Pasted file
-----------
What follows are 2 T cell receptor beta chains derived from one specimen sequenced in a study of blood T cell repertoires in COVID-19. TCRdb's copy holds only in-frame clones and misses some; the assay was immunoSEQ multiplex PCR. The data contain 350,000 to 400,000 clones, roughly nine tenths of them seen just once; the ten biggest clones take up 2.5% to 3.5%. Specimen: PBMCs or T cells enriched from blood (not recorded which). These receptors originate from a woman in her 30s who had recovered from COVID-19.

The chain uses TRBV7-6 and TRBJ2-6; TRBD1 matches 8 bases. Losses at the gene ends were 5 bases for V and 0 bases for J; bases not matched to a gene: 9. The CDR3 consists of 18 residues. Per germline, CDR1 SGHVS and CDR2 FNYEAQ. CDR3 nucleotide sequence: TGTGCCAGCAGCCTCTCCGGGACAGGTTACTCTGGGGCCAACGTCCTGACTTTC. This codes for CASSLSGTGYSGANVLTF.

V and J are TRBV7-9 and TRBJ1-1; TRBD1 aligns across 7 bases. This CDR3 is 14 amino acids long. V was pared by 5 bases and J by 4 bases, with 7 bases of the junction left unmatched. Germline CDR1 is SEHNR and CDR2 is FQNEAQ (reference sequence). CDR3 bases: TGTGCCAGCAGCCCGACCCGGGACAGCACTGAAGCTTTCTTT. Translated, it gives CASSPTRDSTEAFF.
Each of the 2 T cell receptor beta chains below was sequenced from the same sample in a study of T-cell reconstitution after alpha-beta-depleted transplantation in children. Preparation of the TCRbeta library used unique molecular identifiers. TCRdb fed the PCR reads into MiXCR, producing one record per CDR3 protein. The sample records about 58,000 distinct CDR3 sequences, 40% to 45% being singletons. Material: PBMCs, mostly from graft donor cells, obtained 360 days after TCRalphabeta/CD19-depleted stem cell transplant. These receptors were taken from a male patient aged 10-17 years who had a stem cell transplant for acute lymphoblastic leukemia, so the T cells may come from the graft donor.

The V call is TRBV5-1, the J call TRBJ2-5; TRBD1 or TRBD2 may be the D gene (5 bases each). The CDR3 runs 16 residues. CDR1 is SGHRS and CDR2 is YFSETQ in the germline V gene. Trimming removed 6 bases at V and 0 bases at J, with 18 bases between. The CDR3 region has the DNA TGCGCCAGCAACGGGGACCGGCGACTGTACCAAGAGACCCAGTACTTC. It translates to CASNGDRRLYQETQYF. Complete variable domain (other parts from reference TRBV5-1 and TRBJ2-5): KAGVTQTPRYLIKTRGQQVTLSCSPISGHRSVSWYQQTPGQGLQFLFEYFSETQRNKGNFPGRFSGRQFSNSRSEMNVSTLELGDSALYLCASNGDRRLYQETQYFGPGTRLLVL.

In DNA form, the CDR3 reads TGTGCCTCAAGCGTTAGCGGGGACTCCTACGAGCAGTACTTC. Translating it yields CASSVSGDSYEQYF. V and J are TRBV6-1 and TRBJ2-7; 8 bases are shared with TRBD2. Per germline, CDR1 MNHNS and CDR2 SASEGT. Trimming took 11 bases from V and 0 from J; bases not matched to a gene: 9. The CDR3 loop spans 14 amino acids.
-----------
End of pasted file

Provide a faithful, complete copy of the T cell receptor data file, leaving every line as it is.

What follows are 2 T cell receptor beta chains derived from one specimen sequenced in a study of blood T cell repertoires in COVID-19. TCRdb's copy holds only in-frame clones and misses some; the assay was immunoSEQ multiplex PCR. The data contain 350,000 to 400,000 clones, roughly nine tenths of them seen just once; the ten biggest clones take up 2.5% to 3.5%. Specimen: PBMCs or T cells enriched from blood (not recorded which). These receptors originate from a woman in her 30s who had recovered from COVID-19.

The chain uses TRBV7-6 and TRBJ2-6; TRBD1 matches 8 bases. Losses at the gene ends were 5 bases for V and 0 bases for J; bases not matched to a gene: 9. The CDR3 consists of 18 residues. Per germline, CDR1 SGHVS and CDR2 FNYEAQ. CDR3 nucleotide sequence: TGTGCCAGCAGCCTCTCCGGGACAGGTTACTCTGGGGCCAACGTCCTGACTTTC. This codes for CASSLSGTGYSGANVLTF.

V and J are TRBV7-9 and TRBJ1-1; TRBD1 aligns across 7 bases. This CDR3 is 14 amino acids long. V was pared by 5 bases and J by 4 bases, with 7 bases of the junction left unmatched. Germline CDR1 is SEHNR and CDR2 is FQNEAQ (reference sequence). CDR3 bases: TGTGCCAGCAGCCCGACCCGGGACAGCACTGAAGCTTTCTTT. Translated, it gives CASSPTRDSTEAFF.
Each of the 2 T cell receptor beta chains below was sequenced from the same sample in a study of T-cell reconstitution after alpha-beta-depleted transplantation in children. Preparation of the TCRbeta library used unique molecular identifiers. TCRdb fed the PCR reads into MiXCR, producing one record per CDR3 protein. The sample records about 58,000 distinct CDR3 sequences, 40% to 45% being singletons. Material: PBMCs, mostly from graft donor cells, obtained 360 days after TCRalphabeta/CD19-depleted stem cell transplant. These receptors were taken from a male patient aged 10-17 years who had a stem cell transplant for acute lymphoblastic leukemia, so the T cells may come from the graft donor.

The V call is TRBV5-1, the J call TRBJ2-5; TRBD1 or TRBD2 may be the D gene (5 bases each). The CDR3 runs 16 residues. CDR1 is SGHRS and CDR2 is YFSETQ in the germline V gene. Trimming removed 6 bases at V and 0 bases at J, with 18 bases between. The CDR3 region has the DNA TGCGCCAGCAACGGGGACCGGCGACTGTACCAAGAGACCCAGTACTTC. It translates to CASNGDRRLYQETQYF. Complete variable domain (other parts from reference TRBV5-1 and TRBJ2-5): KAGVTQTPRYLIKTRGQQVTLSCSPISGHRSVSWYQQTPGQGLQFLFEYFSETQRNKGNFPGRFSGRQFSNSRSEMNVSTLELGDSALYLCASNGDRRLYQETQYFGPGTRLLVL.

In DNA form, the CDR3 reads TGTGCCTCAAGCGTTAGCGGGGACTCCTACGAGCAGTACTTC. Translating it yields CASSVSGDSYEQYF. V and J are TRBV6-1 and TRBJ2-7; 8 bases are shared with TRBD2. Per germline, CDR1 MNHNS and CDR2 SASEGT. Trimming took 11 bases from V and 0 from J; bases not matched to a gene: 9. The CDR3 loop spans 14 amino acids.